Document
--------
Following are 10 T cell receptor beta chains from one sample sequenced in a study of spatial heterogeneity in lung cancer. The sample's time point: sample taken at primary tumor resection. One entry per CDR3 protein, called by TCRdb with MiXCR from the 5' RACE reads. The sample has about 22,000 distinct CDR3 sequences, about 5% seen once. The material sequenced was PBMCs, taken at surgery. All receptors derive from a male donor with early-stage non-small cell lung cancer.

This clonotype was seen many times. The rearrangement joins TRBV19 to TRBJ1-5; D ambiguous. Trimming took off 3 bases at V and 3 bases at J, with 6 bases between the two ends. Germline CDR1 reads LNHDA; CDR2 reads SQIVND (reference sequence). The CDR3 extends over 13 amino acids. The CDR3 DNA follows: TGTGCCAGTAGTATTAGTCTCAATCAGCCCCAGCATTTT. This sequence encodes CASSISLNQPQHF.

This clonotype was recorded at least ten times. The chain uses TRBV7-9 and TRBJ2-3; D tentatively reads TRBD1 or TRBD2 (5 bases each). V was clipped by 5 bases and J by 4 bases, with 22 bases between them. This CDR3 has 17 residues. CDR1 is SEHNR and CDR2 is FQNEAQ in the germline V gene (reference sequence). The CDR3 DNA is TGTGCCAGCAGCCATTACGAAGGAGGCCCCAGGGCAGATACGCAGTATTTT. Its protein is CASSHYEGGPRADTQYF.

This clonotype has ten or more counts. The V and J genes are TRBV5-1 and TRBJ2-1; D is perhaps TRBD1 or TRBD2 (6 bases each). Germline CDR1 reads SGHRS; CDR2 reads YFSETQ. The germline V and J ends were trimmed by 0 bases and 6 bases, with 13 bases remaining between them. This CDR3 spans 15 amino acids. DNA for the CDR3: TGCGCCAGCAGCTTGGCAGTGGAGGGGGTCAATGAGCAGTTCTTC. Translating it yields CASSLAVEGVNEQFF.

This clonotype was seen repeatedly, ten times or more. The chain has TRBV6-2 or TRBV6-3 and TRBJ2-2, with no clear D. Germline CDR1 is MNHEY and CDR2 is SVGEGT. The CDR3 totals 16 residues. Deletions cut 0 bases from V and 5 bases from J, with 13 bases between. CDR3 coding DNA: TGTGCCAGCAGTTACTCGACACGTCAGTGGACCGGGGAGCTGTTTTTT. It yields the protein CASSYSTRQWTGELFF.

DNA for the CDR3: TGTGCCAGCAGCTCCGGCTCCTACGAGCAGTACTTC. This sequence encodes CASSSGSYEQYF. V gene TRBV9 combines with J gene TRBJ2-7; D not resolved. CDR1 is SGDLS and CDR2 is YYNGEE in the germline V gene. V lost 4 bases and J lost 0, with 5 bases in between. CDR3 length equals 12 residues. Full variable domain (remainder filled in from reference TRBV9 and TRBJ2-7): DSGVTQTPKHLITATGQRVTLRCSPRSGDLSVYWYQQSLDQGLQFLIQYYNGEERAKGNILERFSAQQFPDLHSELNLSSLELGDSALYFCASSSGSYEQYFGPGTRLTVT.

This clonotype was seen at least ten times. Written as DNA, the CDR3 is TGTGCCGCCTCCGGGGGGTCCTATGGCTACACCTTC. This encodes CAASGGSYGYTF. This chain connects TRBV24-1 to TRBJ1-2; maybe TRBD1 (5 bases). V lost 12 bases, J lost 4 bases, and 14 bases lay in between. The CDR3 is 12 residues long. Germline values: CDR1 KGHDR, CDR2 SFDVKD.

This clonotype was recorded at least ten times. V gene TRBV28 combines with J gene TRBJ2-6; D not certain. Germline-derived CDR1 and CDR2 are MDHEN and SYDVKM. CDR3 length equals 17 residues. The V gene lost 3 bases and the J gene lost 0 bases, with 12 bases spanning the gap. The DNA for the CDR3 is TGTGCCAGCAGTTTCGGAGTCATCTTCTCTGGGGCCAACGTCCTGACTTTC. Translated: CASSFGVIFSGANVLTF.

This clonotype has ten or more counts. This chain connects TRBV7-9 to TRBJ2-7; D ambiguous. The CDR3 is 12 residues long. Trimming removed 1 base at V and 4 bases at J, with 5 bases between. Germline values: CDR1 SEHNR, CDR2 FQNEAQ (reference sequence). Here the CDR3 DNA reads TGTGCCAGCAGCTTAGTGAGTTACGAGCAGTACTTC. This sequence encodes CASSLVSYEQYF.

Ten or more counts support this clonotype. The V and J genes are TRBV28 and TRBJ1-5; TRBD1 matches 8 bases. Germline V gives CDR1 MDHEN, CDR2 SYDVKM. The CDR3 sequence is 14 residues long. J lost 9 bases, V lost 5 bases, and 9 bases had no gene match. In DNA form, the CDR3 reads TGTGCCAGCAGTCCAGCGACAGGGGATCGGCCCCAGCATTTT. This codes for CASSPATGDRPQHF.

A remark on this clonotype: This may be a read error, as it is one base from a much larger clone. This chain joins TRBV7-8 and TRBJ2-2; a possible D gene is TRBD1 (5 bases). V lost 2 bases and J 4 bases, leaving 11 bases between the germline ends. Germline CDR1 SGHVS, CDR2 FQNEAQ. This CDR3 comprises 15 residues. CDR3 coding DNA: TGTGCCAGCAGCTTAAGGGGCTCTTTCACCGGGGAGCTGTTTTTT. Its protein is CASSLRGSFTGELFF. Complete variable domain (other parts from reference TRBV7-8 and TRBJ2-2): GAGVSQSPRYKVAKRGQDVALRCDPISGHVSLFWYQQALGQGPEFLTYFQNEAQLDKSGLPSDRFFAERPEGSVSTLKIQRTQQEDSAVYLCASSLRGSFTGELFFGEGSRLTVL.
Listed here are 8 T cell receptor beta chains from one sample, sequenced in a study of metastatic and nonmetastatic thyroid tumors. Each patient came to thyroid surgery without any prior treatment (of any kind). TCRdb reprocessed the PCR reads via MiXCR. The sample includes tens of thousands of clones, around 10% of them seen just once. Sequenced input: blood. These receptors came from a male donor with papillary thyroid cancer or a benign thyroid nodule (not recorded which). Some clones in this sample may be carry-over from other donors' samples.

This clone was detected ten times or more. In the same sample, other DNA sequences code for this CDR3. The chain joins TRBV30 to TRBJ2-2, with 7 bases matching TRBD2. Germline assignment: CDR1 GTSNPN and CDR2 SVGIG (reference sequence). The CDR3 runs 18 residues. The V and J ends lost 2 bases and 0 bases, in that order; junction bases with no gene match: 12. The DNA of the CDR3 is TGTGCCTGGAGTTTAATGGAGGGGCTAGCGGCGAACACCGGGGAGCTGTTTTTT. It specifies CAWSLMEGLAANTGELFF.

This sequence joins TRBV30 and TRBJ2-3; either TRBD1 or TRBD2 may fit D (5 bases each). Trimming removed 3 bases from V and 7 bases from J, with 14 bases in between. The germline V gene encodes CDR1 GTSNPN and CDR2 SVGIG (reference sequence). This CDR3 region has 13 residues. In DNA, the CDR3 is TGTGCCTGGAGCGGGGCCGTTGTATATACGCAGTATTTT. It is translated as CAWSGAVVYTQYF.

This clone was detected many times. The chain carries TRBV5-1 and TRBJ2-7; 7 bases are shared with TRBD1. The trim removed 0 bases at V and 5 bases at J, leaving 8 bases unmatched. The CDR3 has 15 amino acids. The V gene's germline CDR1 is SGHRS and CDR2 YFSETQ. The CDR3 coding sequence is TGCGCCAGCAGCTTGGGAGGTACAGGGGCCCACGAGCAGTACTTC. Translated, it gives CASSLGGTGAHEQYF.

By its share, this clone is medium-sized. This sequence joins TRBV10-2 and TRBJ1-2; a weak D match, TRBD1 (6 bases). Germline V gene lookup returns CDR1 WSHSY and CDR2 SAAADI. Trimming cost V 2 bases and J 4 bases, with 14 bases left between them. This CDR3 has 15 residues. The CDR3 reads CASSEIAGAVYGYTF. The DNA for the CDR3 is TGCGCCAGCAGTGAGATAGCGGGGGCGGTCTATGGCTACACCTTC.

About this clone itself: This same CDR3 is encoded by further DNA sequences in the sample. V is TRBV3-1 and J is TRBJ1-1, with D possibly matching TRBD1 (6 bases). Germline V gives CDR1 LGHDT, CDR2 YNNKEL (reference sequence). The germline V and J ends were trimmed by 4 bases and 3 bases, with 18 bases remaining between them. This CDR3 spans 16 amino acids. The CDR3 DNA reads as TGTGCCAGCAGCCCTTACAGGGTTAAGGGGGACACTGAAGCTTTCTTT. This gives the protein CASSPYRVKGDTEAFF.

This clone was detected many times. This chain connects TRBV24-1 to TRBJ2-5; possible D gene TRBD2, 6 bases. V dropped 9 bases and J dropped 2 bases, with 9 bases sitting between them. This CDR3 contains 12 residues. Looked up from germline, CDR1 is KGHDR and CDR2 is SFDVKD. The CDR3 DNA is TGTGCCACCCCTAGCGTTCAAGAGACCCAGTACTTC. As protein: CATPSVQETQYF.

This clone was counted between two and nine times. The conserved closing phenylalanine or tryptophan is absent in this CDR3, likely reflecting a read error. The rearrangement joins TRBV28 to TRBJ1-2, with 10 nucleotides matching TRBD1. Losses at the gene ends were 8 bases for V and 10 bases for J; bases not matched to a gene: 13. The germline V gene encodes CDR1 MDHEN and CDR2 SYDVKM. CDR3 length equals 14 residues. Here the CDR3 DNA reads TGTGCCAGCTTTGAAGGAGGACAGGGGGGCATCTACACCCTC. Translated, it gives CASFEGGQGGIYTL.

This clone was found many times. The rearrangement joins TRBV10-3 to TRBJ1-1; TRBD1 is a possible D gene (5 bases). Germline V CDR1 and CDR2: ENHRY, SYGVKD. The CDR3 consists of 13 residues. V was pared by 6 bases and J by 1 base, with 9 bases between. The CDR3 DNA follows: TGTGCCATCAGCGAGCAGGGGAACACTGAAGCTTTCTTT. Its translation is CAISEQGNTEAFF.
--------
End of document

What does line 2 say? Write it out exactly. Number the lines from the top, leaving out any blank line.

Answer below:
This clonotype was seen many times. The rearrangement joins TRBV19 to TRBJ1-5; D ambiguous. Trimming took off 3 bases at V and 3 bases at J, with 6 bases between the two ends. Germline CDR1 reads LNHDA; CDR2 reads SQIVND (reference sequence). The CDR3 extends over 13 amino acids. The CDR3 DNA follows: TGTGCCAGTAGTATTAGTCTCAATCAGCCCCAGCATTTT. This sequence encodes CASSISLNQPQHF.